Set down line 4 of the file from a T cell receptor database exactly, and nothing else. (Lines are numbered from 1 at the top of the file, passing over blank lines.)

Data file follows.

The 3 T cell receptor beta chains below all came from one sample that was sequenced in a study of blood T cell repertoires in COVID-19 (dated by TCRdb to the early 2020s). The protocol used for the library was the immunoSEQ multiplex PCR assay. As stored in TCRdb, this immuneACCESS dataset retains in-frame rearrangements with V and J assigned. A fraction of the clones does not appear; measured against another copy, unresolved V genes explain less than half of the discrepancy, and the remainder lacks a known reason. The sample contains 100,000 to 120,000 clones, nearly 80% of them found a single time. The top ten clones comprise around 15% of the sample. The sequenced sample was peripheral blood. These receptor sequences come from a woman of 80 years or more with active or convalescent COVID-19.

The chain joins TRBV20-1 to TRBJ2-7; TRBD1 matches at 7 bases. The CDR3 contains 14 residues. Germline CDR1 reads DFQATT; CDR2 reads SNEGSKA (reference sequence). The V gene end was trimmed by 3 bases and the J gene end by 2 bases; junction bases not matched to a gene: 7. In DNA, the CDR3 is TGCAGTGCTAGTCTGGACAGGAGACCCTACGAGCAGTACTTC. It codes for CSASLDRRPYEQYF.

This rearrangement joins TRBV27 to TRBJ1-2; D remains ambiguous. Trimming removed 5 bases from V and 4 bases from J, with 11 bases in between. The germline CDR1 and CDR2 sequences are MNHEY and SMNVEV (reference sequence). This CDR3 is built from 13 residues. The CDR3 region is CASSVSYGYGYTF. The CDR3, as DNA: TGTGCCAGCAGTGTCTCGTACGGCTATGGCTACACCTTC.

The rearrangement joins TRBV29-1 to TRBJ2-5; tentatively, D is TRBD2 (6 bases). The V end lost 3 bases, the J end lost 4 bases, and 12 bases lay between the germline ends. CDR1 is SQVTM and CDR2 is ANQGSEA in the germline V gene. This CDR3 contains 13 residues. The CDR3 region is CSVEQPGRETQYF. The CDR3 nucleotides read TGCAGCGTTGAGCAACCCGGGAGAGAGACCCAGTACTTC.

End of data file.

The rearrangement joins TRBV29-1 to TRBJ2-5; tentatively, D is TRBD2 (6 bases). The V end lost 3 bases, the J end lost 4 bases, and 12 bases lay between the germline ends. CDR1 is SQVTM and CDR2 is ANQGSEA in the germline V gene. This CDR3 contains 13 residues. The CDR3 region is CSVEQPGRETQYF. The CDR3 nucleotides read TGCAGCGTTGAGCAACCCGGGAGAGAGACCCAGTACTTC.